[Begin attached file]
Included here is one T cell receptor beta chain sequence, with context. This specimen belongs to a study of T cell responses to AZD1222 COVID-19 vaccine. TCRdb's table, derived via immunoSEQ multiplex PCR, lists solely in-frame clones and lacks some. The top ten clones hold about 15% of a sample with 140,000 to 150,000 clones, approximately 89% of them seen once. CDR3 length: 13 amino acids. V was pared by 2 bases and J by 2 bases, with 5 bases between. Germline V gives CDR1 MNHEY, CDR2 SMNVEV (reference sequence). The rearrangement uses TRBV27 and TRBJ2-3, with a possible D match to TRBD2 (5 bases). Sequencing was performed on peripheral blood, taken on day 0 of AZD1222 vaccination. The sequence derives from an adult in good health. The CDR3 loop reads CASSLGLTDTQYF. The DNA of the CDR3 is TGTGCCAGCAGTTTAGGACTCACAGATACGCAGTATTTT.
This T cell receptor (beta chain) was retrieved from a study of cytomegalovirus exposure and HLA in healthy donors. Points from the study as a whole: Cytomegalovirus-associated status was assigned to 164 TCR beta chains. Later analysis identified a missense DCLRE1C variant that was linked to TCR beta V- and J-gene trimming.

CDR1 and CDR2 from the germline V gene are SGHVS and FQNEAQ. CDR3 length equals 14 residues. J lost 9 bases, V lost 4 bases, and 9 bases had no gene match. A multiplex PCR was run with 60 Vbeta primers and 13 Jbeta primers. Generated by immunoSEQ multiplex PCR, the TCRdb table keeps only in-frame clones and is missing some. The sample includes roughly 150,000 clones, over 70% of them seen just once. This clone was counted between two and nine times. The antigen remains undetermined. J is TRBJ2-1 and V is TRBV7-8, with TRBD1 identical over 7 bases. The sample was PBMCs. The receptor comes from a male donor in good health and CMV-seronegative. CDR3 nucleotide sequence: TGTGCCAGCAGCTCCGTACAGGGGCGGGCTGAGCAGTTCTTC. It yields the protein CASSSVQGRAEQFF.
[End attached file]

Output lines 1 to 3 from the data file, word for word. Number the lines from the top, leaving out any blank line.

Included here is one T cell receptor beta chain sequence, with context. This specimen belongs to a study of T cell responses to AZD1222 COVID-19 vaccine. TCRdb's table, derived via immunoSEQ multiplex PCR, lists solely in-frame clones and lacks some. The top ten clones hold about 15% of a sample with 140,000 to 150,000 clones, approximately 89% of them seen once. CDR3 length: 13 amino acids. V was pared by 2 bases and J by 2 bases, with 5 bases between. Germline V gives CDR1 MNHEY, CDR2 SMNVEV (reference sequence). The rearrangement uses TRBV27 and TRBJ2-3, with a possible D match to TRBD2 (5 bases). Sequencing was performed on peripheral blood, taken on day 0 of AZD1222 vaccination. The sequence derives from an adult in good health. The CDR3 loop reads CASSLGLTDTQYF. The DNA of the CDR3 is TGTGCCAGCAGTTTAGGACTCACAGATACGCAGTATTTT.
This T cell receptor (beta chain) was retrieved from a study of cytomegalovirus exposure and HLA in healthy donors. Points from the study as a whole: Cytomegalovirus-associated status was assigned to 164 TCR beta chains. Later analysis identified a missense DCLRE1C variant that was linked to TCR beta V- and J-gene trimming.

CDR1 and CDR2 from the germline V gene are SGHVS and FQNEAQ. CDR3 length equals 14 residues. J lost 9 bases, V lost 4 bases, and 9 bases had no gene match. A multiplex PCR was run with 60 Vbeta primers and 13 Jbeta primers. Generated by immunoSEQ multiplex PCR, the TCRdb table keeps only in-frame clones and is missing some. The sample includes roughly 150,000 clones, over 70% of them seen just once. This clone was counted between two and nine times. The antigen remains undetermined. J is TRBJ2-1 and V is TRBV7-8, with TRBD1 identical over 7 bases. The sample was PBMCs. The receptor comes from a male donor in good health and CMV-seronegative. CDR3 nucleotide sequence: TGTGCCAGCAGCTCCGTACAGGGGCGGGCTGAGCAGTTCTTC. It yields the protein CASSSVQGRAEQFF.